Keyser, an attorney and Seattle native, came to BARC in 2010 with a deep grasp of renewables. He had led a Stanford University project in American Samoa that replaced diesel-powered generators with Tesla batteries and a small solar grid.
The 550 KW-community solar program he designed for BARC was wildly popular among residential members, but too tiny to accommodate Bath County schools, one of the co-op’s largest customers.
Investment tax credits weren’t doable because both institutions are not-for-profits. So, Keyser dug in, seeking a different financial solution.
“The nice thing about not having a profit motive is that we can focus on what the customers want,” Keyser said.
Last summer, 3,314 solar panels were affixed to the high school and two elementary schools. At 1.1 MW, it’s heralded as Virginia’s largest school solar project and has provided more than half of the schools’ annual energy needs since going live last October.
Community solar spreads in Virginia
Last month, the SCC approved three-year pilot community solar programs for four distribution co-ops served by the Old Dominion Electric Cooperative (ODEC), based in the Richmond suburb of Glen Allen. They are A&N, Mecklenburg, Northern Neck and Rappahannock.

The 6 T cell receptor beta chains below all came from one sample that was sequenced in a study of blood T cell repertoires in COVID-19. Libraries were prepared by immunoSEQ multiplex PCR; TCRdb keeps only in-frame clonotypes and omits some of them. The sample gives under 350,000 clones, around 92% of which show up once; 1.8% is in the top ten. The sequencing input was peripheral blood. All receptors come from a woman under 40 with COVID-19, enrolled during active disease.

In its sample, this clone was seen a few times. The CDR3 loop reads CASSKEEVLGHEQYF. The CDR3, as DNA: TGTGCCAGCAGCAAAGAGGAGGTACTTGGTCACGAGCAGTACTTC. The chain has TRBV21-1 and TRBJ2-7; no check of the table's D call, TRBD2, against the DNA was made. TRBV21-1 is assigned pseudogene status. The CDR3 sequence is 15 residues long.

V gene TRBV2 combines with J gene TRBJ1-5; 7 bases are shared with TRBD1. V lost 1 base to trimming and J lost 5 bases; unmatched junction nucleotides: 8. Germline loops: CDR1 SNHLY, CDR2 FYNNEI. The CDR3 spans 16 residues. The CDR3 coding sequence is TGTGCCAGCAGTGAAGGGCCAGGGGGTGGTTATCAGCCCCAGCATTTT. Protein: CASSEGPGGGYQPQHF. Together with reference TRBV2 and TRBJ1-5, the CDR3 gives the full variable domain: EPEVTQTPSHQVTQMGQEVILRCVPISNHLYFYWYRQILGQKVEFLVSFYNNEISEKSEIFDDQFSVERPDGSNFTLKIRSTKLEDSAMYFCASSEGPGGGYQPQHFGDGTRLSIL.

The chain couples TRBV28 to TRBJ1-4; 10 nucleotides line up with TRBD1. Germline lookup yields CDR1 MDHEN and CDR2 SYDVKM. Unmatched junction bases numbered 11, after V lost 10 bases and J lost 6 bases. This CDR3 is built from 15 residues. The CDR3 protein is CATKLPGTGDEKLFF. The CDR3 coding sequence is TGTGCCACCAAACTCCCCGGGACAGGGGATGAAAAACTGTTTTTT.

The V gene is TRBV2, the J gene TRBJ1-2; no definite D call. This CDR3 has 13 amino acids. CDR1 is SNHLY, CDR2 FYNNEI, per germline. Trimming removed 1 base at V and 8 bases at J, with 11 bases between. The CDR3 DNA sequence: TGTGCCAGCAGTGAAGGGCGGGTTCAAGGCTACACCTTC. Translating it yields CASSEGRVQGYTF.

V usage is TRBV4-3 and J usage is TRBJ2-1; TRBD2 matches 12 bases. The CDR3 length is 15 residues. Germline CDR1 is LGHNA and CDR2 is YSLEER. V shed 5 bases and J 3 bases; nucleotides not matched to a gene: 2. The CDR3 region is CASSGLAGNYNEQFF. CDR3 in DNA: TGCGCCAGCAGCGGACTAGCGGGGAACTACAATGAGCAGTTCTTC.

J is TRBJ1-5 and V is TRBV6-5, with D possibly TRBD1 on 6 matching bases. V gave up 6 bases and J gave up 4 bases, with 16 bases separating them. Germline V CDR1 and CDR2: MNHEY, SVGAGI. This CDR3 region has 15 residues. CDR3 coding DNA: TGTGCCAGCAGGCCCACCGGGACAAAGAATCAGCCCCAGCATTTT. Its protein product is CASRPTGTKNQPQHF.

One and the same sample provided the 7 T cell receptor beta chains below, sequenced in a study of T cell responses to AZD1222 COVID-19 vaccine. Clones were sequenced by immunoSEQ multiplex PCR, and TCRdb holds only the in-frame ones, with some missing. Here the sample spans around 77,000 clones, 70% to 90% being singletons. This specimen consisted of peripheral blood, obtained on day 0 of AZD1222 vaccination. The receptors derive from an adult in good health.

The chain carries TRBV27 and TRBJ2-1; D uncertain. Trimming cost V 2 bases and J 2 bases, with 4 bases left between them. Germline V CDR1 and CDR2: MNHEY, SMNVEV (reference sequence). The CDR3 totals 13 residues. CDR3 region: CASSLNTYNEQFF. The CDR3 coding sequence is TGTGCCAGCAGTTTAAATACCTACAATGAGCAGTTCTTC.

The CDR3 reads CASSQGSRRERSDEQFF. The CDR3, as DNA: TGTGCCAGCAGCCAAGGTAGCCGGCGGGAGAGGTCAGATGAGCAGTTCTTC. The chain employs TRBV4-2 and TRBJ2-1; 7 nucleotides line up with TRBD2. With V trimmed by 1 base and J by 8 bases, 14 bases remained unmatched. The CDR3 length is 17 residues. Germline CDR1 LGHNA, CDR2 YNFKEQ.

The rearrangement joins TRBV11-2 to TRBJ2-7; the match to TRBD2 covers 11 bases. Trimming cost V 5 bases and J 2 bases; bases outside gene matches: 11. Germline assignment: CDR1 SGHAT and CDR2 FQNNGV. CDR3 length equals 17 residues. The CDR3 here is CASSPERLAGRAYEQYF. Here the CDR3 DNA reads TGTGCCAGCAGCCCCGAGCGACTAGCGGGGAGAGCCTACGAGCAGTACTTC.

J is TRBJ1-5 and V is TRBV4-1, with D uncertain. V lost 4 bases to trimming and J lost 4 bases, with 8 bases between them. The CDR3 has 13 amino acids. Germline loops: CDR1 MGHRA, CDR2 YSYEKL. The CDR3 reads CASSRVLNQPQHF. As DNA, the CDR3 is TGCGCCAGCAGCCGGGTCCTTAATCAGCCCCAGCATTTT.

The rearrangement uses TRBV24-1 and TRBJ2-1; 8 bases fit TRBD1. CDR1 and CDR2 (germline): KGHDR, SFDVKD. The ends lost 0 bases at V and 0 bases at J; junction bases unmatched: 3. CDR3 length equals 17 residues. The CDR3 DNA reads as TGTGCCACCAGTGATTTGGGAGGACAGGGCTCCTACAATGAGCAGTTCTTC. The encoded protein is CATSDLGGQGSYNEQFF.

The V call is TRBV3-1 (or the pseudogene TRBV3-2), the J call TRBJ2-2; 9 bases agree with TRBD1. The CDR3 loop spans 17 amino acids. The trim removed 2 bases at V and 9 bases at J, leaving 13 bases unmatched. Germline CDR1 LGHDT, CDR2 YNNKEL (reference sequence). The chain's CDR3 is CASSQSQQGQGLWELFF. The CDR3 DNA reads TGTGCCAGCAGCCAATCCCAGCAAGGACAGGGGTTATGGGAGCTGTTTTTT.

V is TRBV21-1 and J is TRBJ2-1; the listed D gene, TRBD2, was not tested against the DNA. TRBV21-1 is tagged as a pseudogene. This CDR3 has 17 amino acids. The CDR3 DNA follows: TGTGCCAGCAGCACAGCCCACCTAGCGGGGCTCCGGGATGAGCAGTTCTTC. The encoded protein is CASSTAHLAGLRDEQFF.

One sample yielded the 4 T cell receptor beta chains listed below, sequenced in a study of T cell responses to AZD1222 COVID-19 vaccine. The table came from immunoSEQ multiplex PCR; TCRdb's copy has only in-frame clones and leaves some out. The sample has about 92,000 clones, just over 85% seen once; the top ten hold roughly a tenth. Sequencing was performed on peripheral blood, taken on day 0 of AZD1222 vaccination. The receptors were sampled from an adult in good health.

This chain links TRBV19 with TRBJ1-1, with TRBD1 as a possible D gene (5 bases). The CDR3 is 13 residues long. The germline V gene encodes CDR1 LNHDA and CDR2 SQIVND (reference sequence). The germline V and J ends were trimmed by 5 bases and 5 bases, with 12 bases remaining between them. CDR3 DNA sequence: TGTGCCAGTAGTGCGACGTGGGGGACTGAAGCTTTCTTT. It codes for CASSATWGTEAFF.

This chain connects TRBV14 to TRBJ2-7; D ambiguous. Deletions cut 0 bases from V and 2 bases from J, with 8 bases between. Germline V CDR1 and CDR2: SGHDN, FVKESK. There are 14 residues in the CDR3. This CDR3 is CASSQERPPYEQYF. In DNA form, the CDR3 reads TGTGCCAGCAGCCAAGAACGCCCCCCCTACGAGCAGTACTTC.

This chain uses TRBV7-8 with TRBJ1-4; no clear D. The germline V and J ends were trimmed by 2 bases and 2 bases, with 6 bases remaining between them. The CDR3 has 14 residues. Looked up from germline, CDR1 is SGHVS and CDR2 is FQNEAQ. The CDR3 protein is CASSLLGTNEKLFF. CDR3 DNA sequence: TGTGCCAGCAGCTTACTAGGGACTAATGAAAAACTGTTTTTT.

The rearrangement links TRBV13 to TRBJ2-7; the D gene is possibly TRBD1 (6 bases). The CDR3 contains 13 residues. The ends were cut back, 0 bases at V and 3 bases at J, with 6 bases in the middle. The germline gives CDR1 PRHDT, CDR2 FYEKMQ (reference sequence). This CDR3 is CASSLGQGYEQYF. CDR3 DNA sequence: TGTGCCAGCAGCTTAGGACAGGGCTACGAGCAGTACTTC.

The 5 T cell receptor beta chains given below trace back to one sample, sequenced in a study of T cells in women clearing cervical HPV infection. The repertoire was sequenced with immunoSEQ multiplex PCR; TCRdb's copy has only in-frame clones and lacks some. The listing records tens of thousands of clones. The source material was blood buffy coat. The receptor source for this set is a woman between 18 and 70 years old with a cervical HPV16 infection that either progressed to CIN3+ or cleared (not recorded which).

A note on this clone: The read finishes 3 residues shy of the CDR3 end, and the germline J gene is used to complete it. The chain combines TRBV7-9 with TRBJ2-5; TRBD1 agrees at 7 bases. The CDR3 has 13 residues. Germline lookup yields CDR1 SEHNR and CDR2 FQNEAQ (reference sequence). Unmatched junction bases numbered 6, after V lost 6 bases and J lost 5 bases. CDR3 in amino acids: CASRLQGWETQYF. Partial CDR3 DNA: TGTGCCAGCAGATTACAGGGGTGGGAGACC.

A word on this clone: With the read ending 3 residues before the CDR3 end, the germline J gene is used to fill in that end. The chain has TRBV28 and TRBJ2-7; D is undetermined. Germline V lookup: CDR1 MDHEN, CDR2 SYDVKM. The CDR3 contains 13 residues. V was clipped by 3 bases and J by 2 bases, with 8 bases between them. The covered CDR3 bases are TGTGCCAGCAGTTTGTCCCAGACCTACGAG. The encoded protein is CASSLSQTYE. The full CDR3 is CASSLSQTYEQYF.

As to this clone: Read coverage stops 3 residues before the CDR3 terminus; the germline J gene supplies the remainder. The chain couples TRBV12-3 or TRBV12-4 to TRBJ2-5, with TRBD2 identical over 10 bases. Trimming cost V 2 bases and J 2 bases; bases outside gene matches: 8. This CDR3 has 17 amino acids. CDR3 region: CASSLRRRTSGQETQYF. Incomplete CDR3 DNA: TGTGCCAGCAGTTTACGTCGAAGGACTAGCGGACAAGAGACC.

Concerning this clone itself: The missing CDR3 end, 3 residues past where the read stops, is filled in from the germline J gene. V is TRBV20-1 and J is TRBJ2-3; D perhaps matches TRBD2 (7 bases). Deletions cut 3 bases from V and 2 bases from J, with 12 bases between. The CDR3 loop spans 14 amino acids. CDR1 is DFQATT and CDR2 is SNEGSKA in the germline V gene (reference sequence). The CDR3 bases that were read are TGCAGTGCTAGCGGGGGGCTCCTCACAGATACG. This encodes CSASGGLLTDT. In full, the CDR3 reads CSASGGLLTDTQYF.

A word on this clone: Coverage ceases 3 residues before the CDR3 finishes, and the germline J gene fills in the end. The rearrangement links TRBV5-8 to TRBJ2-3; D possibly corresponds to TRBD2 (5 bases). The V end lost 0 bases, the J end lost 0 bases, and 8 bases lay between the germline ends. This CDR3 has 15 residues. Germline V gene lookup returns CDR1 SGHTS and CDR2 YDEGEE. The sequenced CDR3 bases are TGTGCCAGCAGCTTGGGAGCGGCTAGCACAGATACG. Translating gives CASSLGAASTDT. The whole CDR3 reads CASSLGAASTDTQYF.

In addition, applications by two other distribution co-ops also served by Old Dominion — Shenandoah Valley and Southside — are pending before the SCC.
All six projects, which will operate under the name Cooperative Sunshare, will be available to co-op members in 50 kWh blocks, said ODEC spokeswoman Shena Crittendon.
ODEC generates and transmits energy. Last year, it worked out power purchase agreements with a Dominion Energy subsidiary to buy solar power for Cooperative Sunshare participants from the 10 MW Clarke County Solar farm and the 20 MW Cherrydale Solar farm.
“ODEC has taken a steady, deliberate approach to integrating renewable resources,” said ODEC CEO Marcus Harris. “It has paid off over time as we continue to pursue cost-effective options to meet our members’ needs.”